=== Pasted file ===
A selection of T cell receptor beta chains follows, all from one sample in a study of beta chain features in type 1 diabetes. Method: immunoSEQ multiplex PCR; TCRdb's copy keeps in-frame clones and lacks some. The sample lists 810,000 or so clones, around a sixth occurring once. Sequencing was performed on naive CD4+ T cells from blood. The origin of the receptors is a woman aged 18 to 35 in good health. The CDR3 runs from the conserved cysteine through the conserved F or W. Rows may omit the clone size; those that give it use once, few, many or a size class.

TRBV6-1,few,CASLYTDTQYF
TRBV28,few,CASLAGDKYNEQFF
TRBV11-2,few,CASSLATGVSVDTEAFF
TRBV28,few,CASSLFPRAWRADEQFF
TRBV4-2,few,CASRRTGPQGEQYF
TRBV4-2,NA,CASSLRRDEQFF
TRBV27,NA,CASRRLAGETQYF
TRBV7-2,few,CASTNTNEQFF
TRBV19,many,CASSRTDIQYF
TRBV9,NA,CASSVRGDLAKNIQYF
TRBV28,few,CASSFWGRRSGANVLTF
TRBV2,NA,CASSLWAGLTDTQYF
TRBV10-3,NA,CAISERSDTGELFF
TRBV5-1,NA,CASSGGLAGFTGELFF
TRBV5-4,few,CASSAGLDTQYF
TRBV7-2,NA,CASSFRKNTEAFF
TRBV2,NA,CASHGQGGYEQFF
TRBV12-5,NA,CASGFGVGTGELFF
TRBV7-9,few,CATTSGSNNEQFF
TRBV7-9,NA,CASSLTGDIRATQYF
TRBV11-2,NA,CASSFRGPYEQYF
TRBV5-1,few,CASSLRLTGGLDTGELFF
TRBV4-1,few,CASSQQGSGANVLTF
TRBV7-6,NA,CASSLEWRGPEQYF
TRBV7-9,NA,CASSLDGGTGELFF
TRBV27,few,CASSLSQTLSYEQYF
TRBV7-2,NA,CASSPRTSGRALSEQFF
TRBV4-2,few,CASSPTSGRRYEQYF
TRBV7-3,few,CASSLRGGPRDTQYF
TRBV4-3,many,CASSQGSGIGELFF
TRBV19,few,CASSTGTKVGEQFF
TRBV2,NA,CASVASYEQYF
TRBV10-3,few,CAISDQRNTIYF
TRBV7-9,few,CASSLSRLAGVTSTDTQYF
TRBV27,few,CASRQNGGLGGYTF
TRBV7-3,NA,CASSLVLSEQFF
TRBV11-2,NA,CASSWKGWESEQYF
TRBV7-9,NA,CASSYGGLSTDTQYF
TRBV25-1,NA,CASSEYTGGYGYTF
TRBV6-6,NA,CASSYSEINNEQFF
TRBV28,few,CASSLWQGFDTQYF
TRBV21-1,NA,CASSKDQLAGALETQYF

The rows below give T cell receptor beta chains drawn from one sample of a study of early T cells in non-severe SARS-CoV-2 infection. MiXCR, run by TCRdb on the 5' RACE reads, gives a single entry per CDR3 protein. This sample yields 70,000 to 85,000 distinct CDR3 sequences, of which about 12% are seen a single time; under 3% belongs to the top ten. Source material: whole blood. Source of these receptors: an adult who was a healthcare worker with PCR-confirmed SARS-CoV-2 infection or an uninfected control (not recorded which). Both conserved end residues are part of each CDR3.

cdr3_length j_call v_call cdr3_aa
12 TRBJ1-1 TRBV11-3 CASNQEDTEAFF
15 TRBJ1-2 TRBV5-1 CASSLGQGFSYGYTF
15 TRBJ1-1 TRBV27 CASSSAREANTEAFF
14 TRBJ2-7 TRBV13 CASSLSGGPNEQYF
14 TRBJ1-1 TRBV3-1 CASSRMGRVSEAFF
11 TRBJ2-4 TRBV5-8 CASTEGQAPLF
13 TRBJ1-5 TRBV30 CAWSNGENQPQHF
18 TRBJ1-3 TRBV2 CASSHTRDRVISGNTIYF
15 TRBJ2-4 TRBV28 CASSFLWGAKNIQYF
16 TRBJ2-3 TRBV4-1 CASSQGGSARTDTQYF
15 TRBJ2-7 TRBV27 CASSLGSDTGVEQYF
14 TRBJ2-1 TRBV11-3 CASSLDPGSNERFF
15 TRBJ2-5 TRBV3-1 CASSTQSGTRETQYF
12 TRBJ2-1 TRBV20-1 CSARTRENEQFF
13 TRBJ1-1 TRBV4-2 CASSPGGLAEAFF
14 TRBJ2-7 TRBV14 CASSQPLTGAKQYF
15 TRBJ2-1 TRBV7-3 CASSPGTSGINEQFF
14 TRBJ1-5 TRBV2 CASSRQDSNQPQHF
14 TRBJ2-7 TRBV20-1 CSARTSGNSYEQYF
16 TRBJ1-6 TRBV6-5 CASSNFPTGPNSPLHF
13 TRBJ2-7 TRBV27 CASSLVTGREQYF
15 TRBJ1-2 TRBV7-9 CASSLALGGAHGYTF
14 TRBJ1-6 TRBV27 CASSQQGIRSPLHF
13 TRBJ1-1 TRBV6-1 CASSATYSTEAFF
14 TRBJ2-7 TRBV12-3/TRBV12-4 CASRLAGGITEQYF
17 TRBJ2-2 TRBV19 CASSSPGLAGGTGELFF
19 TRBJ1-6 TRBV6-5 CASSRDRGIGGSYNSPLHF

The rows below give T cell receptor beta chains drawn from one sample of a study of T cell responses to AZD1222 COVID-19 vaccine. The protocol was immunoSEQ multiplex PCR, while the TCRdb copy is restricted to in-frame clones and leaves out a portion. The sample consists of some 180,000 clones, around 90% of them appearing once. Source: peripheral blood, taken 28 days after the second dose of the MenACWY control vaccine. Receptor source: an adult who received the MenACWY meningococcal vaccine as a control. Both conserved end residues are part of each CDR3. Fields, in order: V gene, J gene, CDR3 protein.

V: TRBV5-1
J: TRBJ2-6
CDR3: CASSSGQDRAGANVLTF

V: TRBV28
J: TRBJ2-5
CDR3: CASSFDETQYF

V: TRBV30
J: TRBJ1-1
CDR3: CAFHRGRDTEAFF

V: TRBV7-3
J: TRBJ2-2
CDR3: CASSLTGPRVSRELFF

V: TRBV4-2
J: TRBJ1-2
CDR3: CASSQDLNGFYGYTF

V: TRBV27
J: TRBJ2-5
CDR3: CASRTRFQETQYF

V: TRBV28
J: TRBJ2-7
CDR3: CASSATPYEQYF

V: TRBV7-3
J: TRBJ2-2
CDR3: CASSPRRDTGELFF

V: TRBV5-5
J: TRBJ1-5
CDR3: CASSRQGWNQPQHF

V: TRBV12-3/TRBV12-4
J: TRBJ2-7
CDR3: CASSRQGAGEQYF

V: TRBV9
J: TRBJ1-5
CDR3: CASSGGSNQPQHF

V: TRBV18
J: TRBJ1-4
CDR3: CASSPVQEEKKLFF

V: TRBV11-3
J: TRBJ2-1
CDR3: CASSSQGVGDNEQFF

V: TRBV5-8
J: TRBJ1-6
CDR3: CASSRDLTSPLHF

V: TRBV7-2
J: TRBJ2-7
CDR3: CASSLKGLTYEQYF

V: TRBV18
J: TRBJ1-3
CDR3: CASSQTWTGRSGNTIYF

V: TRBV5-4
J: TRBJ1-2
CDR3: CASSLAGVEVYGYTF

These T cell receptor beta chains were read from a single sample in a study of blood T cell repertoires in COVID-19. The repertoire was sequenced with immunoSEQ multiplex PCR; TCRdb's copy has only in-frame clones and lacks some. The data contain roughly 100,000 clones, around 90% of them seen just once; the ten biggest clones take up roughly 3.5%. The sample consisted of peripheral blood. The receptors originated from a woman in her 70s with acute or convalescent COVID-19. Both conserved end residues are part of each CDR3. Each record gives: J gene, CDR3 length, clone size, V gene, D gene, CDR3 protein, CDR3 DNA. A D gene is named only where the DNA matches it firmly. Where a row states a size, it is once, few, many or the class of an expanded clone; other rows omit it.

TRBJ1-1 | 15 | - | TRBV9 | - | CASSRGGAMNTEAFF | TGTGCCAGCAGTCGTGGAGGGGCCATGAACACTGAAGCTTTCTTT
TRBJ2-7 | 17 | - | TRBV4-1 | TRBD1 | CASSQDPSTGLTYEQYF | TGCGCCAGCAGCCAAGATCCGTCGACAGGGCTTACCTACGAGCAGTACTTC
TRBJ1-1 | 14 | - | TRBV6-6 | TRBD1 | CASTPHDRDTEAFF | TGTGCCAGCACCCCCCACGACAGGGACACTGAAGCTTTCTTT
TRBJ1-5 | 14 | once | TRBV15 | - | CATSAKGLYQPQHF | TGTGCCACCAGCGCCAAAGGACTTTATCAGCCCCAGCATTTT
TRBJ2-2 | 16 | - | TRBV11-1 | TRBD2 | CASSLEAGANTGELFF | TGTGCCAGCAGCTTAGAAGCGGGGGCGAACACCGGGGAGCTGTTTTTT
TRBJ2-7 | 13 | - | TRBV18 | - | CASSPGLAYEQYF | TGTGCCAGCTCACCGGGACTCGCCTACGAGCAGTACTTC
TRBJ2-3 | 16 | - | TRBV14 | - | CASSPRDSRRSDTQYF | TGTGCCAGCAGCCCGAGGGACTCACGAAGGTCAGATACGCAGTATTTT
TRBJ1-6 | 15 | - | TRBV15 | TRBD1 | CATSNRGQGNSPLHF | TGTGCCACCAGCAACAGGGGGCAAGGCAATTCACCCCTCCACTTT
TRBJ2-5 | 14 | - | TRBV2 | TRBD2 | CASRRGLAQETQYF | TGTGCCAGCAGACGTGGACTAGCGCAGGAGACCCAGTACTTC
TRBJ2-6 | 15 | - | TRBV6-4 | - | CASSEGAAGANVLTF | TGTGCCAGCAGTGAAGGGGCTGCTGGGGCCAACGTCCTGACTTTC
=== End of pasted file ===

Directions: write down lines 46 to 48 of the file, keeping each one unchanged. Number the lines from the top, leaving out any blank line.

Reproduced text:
12 TRBJ1-1 TRBV11-3 CASNQEDTEAFF
15 TRBJ1-2 TRBV5-1 CASSLGQGFSYGYTF
15 TRBJ1-1 TRBV27 CASSSAREANTEAFF